Cookbook:Original Texas-Style Chili

Original Texas-Style Chili
CategoryChili recipes

Cookbook | Ingredients | Recipes | Cuisine of the United States | Texas cuisine

The original Texas-style chili version of chili con carne contains no vegetables at all, except chili peppers. If using fresh peppers, they should have been prepared by being boiled, peeled, and chopped. If using dried peppers, they need to be soaked in hot water for 1 hour before being chopped.

Ingredients edit

Procedure edit

  1. Sear beef in a little cooking oil (not lard) until lightly browned.
  2. Add the seared beef, suet, and chile pods to a large iron skillet or pot (at least four quarts), and enough water (the reserved "pepper water" if you prepared the pods yourself) to keep the meat from burning. Bring to a boil, then lower heat, cover, and simmer about 30 minutes.
  3. Take pot off the stove and add spices and garlic. Put back on the stove, bring to a boil again, lower heat, and simmer another hour, keeping the lid on as much as possible. Stir when necessary, but remember that too much stirring will tear the meat. Add a little more water if anything seems seriously in danger of burning (but as little water as possible).
  4. Take pot off the stove and skim off all or most of the grease.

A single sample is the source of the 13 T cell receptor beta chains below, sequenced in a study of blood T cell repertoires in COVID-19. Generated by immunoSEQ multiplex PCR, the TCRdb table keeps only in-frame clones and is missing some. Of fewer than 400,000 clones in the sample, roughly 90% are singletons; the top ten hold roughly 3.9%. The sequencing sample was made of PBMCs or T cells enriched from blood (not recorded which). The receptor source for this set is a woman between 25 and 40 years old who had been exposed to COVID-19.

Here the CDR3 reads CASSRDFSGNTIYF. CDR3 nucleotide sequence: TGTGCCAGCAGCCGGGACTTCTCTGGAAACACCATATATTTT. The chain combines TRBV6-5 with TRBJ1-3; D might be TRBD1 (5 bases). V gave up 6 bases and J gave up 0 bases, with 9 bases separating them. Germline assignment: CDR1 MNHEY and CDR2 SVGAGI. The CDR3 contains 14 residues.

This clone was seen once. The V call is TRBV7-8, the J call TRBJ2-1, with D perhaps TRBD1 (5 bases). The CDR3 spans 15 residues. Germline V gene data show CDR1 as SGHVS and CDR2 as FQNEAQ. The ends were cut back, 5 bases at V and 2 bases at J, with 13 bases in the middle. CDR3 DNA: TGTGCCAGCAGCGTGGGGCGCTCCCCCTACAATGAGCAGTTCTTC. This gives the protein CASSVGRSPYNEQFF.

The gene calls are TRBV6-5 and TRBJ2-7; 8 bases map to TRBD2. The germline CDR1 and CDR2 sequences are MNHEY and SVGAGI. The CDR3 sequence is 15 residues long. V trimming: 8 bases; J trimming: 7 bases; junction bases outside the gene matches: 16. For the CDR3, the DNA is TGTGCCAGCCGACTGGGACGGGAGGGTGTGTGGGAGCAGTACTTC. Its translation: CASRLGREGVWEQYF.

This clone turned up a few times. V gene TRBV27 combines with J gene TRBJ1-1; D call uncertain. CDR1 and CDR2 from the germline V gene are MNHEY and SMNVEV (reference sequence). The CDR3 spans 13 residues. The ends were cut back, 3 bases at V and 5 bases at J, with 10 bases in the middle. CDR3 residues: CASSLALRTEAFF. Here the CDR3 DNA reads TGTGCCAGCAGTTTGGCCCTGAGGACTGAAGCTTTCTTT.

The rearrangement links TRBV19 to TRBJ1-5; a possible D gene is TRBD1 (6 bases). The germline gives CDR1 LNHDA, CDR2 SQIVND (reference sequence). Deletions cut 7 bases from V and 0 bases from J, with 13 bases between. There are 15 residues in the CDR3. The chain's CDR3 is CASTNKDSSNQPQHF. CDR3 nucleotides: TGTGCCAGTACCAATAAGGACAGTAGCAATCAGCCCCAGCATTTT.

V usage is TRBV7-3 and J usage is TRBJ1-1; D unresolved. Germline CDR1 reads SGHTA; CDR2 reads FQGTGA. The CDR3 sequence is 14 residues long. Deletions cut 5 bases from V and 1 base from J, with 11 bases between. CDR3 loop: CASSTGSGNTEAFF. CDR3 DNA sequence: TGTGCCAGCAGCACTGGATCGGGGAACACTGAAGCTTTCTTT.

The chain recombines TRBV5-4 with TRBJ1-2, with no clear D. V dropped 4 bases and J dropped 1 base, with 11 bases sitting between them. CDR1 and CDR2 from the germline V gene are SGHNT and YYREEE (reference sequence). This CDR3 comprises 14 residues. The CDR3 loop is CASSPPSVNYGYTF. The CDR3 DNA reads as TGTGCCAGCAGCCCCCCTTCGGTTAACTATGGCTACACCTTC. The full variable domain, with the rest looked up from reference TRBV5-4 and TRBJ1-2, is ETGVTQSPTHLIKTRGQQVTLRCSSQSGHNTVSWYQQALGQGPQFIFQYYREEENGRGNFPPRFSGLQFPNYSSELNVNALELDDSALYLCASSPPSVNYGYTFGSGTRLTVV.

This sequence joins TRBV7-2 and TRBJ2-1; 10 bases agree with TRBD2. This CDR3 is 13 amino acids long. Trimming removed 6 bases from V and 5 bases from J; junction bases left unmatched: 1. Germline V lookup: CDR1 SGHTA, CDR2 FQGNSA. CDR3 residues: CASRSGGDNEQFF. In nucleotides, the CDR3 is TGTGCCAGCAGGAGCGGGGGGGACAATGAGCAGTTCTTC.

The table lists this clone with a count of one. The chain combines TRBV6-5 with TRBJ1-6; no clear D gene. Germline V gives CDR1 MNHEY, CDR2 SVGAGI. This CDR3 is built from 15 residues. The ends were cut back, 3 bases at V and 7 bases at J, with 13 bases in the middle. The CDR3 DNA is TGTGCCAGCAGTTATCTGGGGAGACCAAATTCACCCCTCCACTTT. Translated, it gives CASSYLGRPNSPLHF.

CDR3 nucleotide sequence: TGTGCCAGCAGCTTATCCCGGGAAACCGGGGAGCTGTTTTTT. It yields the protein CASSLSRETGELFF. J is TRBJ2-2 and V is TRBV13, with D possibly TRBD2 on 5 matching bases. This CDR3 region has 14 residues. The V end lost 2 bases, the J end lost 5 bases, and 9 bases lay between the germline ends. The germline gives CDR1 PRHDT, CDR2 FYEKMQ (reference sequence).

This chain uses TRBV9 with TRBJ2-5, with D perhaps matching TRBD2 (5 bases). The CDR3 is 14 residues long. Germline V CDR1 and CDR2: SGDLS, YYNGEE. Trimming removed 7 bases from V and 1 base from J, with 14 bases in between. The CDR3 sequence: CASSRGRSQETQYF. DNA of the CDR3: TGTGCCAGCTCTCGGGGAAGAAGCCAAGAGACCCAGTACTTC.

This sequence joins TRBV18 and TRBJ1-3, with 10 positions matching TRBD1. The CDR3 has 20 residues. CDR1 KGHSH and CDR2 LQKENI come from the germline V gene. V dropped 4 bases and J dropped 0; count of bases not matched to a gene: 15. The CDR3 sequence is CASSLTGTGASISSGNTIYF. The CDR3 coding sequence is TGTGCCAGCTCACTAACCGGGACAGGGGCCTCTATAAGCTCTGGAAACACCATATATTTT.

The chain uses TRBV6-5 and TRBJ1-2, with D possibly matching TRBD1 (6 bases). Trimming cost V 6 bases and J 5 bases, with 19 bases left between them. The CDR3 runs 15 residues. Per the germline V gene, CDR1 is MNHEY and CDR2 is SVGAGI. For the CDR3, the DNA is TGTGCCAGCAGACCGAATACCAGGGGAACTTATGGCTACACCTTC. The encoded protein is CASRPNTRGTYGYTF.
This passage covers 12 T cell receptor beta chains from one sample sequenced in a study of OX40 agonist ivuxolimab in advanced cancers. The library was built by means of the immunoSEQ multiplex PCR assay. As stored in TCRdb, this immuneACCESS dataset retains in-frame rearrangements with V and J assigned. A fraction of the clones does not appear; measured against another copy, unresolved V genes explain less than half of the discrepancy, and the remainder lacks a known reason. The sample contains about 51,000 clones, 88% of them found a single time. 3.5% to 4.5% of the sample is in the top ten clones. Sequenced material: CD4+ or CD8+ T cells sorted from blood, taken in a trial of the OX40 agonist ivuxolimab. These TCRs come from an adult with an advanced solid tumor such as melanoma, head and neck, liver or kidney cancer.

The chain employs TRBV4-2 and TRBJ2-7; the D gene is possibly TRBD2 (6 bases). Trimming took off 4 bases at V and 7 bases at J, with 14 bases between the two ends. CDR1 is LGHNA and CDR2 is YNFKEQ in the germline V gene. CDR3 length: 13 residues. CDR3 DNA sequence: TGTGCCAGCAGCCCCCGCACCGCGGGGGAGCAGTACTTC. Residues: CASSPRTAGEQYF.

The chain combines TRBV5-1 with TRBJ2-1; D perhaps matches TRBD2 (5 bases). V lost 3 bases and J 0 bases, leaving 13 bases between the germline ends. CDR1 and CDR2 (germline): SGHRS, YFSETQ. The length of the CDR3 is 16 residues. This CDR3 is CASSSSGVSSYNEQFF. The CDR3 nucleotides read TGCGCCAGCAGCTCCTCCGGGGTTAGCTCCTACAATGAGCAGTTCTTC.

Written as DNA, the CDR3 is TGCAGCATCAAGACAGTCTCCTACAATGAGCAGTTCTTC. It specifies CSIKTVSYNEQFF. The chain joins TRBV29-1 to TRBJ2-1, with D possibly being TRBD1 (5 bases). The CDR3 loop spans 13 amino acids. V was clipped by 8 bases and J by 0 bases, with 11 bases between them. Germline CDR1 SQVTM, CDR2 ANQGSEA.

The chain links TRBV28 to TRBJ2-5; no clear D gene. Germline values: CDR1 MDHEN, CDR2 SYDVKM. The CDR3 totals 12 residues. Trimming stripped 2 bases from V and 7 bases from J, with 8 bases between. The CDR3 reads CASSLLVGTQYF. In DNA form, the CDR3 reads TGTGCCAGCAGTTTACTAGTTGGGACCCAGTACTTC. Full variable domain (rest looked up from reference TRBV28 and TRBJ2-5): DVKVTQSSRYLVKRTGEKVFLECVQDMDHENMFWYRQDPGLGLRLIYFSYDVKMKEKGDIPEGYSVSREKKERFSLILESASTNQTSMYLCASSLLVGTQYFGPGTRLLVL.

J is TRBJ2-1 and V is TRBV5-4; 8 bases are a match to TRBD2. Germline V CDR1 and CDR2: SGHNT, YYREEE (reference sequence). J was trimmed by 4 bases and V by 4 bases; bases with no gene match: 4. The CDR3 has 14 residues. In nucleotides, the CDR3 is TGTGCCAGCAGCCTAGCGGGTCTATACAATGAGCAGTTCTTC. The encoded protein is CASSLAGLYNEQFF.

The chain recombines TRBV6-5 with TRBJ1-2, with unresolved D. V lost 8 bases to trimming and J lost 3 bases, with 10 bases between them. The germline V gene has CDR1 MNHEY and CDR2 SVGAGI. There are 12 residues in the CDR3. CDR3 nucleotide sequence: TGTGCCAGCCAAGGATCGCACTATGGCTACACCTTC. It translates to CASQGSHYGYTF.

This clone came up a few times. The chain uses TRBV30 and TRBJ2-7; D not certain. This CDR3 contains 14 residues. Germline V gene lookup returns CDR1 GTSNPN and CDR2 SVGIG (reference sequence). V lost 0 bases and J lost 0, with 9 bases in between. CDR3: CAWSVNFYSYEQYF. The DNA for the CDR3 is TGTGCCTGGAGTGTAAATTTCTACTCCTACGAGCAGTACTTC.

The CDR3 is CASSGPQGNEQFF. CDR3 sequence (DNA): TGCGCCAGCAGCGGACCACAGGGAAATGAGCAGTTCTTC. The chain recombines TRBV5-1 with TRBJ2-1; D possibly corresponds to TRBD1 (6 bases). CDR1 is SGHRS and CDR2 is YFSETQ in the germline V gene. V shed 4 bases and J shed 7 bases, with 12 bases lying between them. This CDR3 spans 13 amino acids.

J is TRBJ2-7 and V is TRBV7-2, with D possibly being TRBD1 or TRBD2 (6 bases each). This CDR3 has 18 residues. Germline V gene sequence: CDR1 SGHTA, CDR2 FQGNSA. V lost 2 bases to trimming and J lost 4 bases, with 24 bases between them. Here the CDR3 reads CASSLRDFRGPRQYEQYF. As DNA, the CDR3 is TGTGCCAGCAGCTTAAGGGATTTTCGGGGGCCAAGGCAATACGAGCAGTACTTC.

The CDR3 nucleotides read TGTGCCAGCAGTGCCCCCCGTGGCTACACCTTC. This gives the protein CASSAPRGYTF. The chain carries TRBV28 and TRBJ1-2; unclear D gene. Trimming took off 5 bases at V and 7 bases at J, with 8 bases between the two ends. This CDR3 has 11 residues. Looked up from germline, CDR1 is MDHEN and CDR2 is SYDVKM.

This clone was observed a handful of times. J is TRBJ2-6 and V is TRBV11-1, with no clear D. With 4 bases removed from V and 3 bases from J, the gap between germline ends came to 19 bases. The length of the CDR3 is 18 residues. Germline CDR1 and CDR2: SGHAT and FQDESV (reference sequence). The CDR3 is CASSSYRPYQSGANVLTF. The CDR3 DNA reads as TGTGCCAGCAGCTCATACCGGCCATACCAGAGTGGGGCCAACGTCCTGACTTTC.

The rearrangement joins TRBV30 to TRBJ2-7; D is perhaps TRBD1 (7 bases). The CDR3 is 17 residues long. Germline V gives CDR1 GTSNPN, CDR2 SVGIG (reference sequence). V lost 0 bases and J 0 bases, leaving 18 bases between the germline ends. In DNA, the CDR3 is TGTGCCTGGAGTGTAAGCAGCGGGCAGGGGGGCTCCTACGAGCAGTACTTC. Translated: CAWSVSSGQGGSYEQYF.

5. Mix in masa harina, which "tightens" or thickens the chili con carne and adds a subtle tamale-like flavor. Simmer about 30 minutes more, until meat is done. Do a lot of tasting during this time, (1) to adjust the seasoning, and (2) just because a chili cook should do a lot of tasting.

Notes, tips, and variations edit

  • Many of the above quantities may be somewhat adjusted up or down, depending on personal taste.
  • The meat is simply bite-size—traditionally, it was the size of a pecan nut—or coarsely ground, with ½-inch plate holes in a meat grinder as standard. It must always be beef, venison, or other mature meats. Stewing meat also works well. Prime beef or veal, on the other hand, are not suitable for chili con carne, as they tend not to remain solid.
  • Many cooks omit the suet as being much too greasy, although it does add flavor.
  • Ancho or Anaheim peppers are recommended. For an "elevated" flavor, use four pepper pods per pound of meat; for a milder "beginners" version, use only 2–3 pods.
  • Chili powder is a barely adequate substitute in the original recipe, but it lacks the subtle sting of the pods. A heaping teaspoon of chili powder is the approximate equivalent of one average-size chili pod.
  • Crushed tortilla chips can be substituted for masa harina (this is what Alton Brown did on the Food Network show Good Eats).